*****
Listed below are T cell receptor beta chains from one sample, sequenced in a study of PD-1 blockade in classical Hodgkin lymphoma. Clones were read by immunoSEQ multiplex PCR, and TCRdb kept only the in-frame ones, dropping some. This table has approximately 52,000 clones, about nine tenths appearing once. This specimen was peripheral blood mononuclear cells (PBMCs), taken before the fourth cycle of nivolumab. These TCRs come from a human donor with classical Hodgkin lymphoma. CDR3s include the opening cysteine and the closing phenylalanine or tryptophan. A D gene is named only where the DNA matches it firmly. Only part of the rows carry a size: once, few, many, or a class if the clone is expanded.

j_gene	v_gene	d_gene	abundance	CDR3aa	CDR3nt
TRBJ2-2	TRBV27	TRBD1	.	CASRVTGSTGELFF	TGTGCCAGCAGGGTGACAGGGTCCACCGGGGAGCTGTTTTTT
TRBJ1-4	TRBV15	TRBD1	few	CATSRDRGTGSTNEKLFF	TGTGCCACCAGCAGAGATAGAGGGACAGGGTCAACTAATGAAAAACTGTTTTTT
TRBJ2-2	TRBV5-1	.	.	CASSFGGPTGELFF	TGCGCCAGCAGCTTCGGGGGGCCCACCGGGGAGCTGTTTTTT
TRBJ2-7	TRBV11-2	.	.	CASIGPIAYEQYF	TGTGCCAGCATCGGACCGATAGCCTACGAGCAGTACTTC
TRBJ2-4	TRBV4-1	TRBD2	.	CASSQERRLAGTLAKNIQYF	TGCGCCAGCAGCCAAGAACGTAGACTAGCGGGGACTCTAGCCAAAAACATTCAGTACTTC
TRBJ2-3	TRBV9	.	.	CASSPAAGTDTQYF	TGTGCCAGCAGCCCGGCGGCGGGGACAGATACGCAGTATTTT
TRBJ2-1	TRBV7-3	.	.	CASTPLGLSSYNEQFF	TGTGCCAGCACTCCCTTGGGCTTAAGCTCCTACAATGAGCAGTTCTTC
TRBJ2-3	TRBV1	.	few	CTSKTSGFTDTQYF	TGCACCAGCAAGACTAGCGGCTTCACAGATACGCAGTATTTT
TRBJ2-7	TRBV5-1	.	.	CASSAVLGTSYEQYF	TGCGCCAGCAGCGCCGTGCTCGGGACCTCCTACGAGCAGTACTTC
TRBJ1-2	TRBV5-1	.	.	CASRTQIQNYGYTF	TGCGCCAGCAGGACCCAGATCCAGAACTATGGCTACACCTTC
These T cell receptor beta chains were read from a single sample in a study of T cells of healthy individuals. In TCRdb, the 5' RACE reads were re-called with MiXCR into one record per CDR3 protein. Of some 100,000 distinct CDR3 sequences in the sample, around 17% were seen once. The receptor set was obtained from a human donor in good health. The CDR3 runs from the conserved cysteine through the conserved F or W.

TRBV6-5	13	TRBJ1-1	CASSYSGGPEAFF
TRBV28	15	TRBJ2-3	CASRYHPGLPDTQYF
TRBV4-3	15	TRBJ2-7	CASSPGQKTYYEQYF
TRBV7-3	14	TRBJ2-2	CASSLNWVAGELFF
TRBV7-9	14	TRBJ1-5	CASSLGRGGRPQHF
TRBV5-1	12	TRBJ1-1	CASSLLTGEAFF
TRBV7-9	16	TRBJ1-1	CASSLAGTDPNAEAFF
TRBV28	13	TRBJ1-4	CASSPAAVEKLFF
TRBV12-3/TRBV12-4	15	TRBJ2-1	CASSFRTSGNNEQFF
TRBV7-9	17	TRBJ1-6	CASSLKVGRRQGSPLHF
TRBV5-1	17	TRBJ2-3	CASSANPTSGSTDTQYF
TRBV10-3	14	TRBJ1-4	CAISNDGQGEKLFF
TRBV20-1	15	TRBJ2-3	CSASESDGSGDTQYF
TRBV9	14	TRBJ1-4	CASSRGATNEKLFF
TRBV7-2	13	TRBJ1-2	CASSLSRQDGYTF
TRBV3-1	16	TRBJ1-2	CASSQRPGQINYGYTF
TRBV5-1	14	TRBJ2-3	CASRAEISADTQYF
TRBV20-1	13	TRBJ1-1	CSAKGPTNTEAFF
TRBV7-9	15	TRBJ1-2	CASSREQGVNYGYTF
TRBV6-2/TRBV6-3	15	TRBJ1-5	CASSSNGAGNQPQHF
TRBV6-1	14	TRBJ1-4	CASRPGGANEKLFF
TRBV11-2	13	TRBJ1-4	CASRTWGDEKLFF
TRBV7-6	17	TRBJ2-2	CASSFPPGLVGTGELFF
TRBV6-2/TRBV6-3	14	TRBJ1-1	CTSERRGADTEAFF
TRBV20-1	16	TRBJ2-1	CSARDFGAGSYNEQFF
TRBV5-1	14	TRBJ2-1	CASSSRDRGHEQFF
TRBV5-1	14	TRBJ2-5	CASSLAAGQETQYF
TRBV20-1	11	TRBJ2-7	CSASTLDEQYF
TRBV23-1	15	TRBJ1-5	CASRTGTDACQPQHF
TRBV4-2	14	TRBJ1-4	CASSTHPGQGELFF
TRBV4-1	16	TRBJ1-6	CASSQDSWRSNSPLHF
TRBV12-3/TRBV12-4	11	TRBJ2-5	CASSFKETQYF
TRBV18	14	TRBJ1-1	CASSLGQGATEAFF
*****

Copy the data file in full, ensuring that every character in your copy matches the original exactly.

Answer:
Listed below are T cell receptor beta chains from one sample, sequenced in a study of PD-1 blockade in classical Hodgkin lymphoma. Clones were read by immunoSEQ multiplex PCR, and TCRdb kept only the in-frame ones, dropping some. This table has approximately 52,000 clones, about nine tenths appearing once. This specimen was peripheral blood mononuclear cells (PBMCs), taken before the fourth cycle of nivolumab. These TCRs come from a human donor with classical Hodgkin lymphoma. CDR3s include the opening cysteine and the closing phenylalanine or tryptophan. A D gene is named only where the DNA matches it firmly. Only part of the rows carry a size: once, few, many, or a class if the clone is expanded.

j_gene	v_gene	d_gene	abundance	CDR3aa	CDR3nt
TRBJ2-2	TRBV27	TRBD1	.	CASRVTGSTGELFF	TGTGCCAGCAGGGTGACAGGGTCCACCGGGGAGCTGTTTTTT
TRBJ1-4	TRBV15	TRBD1	few	CATSRDRGTGSTNEKLFF	TGTGCCACCAGCAGAGATAGAGGGACAGGGTCAACTAATGAAAAACTGTTTTTT
TRBJ2-2	TRBV5-1	.	.	CASSFGGPTGELFF	TGCGCCAGCAGCTTCGGGGGGCCCACCGGGGAGCTGTTTTTT
TRBJ2-7	TRBV11-2	.	.	CASIGPIAYEQYF	TGTGCCAGCATCGGACCGATAGCCTACGAGCAGTACTTC
TRBJ2-4	TRBV4-1	TRBD2	.	CASSQERRLAGTLAKNIQYF	TGCGCCAGCAGCCAAGAACGTAGACTAGCGGGGACTCTAGCCAAAAACATTCAGTACTTC
TRBJ2-3	TRBV9	.	.	CASSPAAGTDTQYF	TGTGCCAGCAGCCCGGCGGCGGGGACAGATACGCAGTATTTT
TRBJ2-1	TRBV7-3	.	.	CASTPLGLSSYNEQFF	TGTGCCAGCACTCCCTTGGGCTTAAGCTCCTACAATGAGCAGTTCTTC
TRBJ2-3	TRBV1	.	few	CTSKTSGFTDTQYF	TGCACCAGCAAGACTAGCGGCTTCACAGATACGCAGTATTTT
TRBJ2-7	TRBV5-1	.	.	CASSAVLGTSYEQYF	TGCGCCAGCAGCGCCGTGCTCGGGACCTCCTACGAGCAGTACTTC
TRBJ1-2	TRBV5-1	.	.	CASRTQIQNYGYTF	TGCGCCAGCAGGACCCAGATCCAGAACTATGGCTACACCTTC
These T cell receptor beta chains were read from a single sample in a study of T cells of healthy individuals. In TCRdb, the 5' RACE reads were re-called with MiXCR into one record per CDR3 protein. Of some 100,000 distinct CDR3 sequences in the sample, around 17% were seen once. The receptor set was obtained from a human donor in good health. The CDR3 runs from the conserved cysteine through the conserved F or W.

TRBV6-5	13	TRBJ1-1	CASSYSGGPEAFF
TRBV28	15	TRBJ2-3	CASRYHPGLPDTQYF
TRBV4-3	15	TRBJ2-7	CASSPGQKTYYEQYF
TRBV7-3	14	TRBJ2-2	CASSLNWVAGELFF
TRBV7-9	14	TRBJ1-5	CASSLGRGGRPQHF
TRBV5-1	12	TRBJ1-1	CASSLLTGEAFF
TRBV7-9	16	TRBJ1-1	CASSLAGTDPNAEAFF
TRBV28	13	TRBJ1-4	CASSPAAVEKLFF
TRBV12-3/TRBV12-4	15	TRBJ2-1	CASSFRTSGNNEQFF
TRBV7-9	17	TRBJ1-6	CASSLKVGRRQGSPLHF
TRBV5-1	17	TRBJ2-3	CASSANPTSGSTDTQYF
TRBV10-3	14	TRBJ1-4	CAISNDGQGEKLFF
TRBV20-1	15	TRBJ2-3	CSASESDGSGDTQYF
TRBV9	14	TRBJ1-4	CASSRGATNEKLFF
TRBV7-2	13	TRBJ1-2	CASSLSRQDGYTF
TRBV3-1	16	TRBJ1-2	CASSQRPGQINYGYTF
TRBV5-1	14	TRBJ2-3	CASRAEISADTQYF
TRBV20-1	13	TRBJ1-1	CSAKGPTNTEAFF
TRBV7-9	15	TRBJ1-2	CASSREQGVNYGYTF
TRBV6-2/TRBV6-3	15	TRBJ1-5	CASSSNGAGNQPQHF
TRBV6-1	14	TRBJ1-4	CASRPGGANEKLFF
TRBV11-2	13	TRBJ1-4	CASRTWGDEKLFF
TRBV7-6	17	TRBJ2-2	CASSFPPGLVGTGELFF
TRBV6-2/TRBV6-3	14	TRBJ1-1	CTSERRGADTEAFF
TRBV20-1	16	TRBJ2-1	CSARDFGAGSYNEQFF
TRBV5-1	14	TRBJ2-1	CASSSRDRGHEQFF
TRBV5-1	14	TRBJ2-5	CASSLAAGQETQYF
TRBV20-1	11	TRBJ2-7	CSASTLDEQYF
TRBV23-1	15	TRBJ1-5	CASRTGTDACQPQHF
TRBV4-2	14	TRBJ1-4	CASSTHPGQGELFF
TRBV4-1	16	TRBJ1-6	CASSQDSWRSNSPLHF
TRBV12-3/TRBV12-4	11	TRBJ2-5	CASSFKETQYF
TRBV18	14	TRBJ1-1	CASSLGQGATEAFF